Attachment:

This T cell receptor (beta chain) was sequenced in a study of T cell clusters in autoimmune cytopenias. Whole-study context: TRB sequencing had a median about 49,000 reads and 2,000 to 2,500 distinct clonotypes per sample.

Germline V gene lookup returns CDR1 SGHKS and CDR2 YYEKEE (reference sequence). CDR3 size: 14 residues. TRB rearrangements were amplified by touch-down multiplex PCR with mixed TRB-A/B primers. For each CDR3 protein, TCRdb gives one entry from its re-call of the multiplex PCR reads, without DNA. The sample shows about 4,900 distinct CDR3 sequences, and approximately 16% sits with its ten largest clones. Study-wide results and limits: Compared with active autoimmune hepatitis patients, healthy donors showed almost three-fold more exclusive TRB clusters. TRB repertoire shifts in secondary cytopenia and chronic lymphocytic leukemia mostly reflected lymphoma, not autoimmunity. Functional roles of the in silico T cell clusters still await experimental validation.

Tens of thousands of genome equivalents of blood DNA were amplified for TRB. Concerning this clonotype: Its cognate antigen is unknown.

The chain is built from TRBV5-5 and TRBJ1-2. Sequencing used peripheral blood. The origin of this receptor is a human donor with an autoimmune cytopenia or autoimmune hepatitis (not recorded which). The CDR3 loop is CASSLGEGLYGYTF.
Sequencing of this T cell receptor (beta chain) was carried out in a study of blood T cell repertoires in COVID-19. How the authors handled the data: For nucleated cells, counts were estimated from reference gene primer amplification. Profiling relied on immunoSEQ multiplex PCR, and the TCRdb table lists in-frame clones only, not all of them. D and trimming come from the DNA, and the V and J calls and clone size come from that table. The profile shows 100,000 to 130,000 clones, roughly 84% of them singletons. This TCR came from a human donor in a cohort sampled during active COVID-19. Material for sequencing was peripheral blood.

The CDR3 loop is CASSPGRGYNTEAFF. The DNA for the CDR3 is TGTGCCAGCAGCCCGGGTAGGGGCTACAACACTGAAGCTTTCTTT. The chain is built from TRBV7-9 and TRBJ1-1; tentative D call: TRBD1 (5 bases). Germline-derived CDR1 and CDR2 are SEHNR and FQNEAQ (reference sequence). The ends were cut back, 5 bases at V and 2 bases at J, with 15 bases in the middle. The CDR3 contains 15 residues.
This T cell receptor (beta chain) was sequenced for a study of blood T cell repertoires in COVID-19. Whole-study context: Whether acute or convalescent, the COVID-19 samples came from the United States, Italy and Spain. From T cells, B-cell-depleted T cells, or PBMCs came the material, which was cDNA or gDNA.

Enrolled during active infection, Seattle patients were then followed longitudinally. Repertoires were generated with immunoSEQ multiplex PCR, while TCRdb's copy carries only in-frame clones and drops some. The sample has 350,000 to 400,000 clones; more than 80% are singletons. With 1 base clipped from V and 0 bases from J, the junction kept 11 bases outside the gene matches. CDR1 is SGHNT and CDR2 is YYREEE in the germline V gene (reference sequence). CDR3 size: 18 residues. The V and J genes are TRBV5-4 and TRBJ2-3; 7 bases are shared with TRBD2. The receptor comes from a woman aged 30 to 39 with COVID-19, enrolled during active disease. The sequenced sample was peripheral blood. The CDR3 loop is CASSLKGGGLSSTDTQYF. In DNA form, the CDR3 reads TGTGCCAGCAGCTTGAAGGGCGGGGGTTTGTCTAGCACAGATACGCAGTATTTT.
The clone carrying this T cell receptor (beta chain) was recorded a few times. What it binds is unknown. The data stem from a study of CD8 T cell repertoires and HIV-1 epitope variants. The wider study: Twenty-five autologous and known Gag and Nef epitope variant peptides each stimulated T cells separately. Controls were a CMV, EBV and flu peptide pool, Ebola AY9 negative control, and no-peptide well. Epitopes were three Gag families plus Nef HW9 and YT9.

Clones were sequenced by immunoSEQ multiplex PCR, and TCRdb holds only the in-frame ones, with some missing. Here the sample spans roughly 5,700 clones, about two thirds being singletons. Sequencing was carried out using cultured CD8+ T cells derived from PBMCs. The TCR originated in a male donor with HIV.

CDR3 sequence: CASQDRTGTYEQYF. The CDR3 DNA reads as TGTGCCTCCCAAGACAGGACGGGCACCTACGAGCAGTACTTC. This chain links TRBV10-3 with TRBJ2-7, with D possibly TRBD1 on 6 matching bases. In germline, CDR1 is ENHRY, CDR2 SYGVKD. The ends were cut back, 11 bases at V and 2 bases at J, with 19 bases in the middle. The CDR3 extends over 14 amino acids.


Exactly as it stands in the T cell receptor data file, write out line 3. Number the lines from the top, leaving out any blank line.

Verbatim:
Tens of thousands of genome equivalents of blood DNA were amplified for TRB. Concerning this clonotype: Its cognate antigen is unknown.